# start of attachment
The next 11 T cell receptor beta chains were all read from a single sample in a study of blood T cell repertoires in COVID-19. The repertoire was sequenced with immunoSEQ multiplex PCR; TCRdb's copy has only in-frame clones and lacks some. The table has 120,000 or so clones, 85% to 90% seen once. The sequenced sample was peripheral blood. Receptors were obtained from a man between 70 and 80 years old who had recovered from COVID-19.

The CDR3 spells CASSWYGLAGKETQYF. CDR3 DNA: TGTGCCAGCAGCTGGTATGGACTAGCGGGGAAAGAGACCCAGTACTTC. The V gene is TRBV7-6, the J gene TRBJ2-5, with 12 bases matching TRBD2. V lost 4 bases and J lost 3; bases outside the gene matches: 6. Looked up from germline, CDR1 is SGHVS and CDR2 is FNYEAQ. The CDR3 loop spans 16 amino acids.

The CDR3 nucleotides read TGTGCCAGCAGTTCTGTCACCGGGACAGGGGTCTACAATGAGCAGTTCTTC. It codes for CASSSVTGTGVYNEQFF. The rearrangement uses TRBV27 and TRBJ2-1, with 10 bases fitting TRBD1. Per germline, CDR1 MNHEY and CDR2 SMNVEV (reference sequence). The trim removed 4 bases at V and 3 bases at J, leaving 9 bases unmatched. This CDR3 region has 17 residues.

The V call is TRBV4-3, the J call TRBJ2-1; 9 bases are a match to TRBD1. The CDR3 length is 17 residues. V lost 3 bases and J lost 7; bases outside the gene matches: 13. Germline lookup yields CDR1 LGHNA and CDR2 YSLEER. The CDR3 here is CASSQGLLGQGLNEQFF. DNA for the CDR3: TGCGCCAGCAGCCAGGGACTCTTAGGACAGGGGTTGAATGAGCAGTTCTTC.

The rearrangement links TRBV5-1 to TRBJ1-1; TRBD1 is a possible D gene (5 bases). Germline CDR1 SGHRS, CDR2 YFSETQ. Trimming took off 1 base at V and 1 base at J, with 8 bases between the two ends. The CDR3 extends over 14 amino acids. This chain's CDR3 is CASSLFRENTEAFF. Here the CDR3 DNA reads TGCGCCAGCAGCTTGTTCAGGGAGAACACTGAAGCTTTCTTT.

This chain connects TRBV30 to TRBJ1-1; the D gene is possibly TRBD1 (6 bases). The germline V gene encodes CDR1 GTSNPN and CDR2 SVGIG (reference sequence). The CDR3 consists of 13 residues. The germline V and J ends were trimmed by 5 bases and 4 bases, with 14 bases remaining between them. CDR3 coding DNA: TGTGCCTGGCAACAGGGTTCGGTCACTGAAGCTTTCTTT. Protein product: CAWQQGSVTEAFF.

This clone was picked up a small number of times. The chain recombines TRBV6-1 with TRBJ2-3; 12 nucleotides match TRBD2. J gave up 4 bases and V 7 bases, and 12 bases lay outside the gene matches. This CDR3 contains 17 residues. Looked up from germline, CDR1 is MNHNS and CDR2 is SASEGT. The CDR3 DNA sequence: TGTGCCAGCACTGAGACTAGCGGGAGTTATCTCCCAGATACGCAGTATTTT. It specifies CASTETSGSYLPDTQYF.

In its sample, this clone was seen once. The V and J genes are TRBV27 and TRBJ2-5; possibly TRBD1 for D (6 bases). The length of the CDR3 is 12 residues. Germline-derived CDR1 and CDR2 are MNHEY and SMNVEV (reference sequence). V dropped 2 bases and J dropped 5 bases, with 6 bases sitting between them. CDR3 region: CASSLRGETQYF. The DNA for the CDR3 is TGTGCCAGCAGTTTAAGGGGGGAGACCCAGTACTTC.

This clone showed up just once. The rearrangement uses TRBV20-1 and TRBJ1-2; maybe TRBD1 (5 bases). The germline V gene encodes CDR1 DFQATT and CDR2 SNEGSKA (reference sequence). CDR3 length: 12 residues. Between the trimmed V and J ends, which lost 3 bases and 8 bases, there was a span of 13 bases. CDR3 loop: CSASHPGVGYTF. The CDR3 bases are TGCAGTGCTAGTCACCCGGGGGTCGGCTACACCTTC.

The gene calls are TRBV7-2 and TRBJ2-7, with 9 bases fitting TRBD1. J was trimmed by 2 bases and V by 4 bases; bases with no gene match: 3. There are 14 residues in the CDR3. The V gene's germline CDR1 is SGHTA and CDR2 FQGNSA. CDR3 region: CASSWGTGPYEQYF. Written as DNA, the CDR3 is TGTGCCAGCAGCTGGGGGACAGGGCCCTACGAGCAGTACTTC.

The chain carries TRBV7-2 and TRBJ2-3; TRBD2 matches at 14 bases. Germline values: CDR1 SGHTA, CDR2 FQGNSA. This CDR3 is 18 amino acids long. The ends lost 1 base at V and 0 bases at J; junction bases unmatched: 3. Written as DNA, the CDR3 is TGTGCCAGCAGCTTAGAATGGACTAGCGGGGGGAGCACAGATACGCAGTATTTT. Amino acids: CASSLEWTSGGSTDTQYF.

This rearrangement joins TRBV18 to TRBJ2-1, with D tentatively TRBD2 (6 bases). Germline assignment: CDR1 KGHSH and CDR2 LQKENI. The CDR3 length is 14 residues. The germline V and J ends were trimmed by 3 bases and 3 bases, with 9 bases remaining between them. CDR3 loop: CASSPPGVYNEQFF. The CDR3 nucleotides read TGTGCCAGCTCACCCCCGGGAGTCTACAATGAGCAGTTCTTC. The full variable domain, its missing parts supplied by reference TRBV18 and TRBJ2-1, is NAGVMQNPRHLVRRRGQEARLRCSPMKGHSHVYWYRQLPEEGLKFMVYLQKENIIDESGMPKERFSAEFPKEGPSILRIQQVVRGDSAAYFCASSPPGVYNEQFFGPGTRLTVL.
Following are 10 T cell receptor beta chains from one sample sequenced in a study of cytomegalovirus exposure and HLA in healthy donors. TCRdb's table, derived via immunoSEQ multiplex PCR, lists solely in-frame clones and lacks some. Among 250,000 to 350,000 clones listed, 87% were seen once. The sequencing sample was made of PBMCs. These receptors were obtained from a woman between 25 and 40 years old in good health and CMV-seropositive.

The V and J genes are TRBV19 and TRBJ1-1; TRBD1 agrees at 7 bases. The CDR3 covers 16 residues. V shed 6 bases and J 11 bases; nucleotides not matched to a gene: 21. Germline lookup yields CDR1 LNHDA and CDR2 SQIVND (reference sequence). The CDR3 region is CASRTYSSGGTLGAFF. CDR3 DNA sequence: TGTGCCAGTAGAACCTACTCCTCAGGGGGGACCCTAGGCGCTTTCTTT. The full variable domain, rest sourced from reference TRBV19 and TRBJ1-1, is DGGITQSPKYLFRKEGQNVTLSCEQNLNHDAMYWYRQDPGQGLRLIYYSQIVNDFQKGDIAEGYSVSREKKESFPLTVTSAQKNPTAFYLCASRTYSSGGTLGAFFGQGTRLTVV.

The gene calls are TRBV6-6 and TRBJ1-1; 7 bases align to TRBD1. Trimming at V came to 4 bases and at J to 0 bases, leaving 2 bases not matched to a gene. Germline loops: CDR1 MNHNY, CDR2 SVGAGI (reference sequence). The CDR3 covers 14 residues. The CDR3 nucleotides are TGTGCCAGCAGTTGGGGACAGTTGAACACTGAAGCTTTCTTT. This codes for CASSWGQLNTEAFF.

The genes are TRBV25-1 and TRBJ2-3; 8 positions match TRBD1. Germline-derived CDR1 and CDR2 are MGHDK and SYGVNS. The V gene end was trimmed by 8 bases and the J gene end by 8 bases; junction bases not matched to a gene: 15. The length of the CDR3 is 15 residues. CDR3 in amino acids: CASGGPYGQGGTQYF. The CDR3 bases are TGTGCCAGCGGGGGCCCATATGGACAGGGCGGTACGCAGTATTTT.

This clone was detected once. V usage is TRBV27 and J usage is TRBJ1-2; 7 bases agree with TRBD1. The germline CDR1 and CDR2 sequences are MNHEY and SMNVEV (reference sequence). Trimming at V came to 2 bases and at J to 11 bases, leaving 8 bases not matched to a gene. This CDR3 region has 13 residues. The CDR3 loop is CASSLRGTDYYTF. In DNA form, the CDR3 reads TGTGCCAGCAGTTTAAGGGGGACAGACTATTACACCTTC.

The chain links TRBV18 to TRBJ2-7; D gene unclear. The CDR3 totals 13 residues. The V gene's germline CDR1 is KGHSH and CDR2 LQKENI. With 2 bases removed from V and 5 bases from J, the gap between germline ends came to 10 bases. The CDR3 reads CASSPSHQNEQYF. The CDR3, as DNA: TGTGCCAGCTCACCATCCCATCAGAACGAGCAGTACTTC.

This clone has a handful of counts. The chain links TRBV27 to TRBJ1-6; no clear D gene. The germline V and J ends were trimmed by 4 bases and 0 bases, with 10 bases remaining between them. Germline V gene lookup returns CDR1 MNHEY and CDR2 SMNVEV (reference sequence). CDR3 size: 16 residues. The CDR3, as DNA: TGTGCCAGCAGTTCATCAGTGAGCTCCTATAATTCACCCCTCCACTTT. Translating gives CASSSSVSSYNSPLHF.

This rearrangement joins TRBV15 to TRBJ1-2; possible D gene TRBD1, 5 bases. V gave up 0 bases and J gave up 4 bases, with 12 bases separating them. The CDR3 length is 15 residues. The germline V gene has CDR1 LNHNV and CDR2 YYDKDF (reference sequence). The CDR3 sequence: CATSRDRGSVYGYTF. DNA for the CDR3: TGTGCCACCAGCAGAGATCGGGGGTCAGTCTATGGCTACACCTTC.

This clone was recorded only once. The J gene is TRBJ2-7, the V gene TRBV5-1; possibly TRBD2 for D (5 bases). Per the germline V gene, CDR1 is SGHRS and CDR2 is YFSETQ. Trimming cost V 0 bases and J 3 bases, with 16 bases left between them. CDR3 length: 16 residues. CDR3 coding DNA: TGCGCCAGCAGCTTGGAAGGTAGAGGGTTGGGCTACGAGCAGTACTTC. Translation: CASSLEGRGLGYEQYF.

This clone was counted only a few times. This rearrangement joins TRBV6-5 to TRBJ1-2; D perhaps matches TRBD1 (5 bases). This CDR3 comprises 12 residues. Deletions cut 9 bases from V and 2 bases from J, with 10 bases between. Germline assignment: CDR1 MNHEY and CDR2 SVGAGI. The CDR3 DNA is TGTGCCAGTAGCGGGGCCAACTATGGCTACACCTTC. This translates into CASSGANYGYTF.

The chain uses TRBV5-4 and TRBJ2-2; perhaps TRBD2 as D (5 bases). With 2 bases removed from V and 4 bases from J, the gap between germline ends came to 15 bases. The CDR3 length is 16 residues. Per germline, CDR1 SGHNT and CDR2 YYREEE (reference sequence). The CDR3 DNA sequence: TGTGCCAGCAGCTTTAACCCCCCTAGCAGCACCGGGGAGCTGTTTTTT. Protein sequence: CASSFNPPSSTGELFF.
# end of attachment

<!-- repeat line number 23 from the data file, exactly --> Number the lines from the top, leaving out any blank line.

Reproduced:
The chain uses TRBV5-4 and TRBJ2-2; perhaps TRBD2 as D (5 bases). With 2 bases removed from V and 4 bases from J, the gap between germline ends came to 15 bases. The CDR3 length is 16 residues. Per germline, CDR1 SGHNT and CDR2 YYREEE (reference sequence). The CDR3 DNA sequence: TGTGCCAGCAGCTTTAACCCCCCTAGCAGCACCGGGGAGCTGTTTTTT. Protein sequence: CASSFNPPSSTGELFF.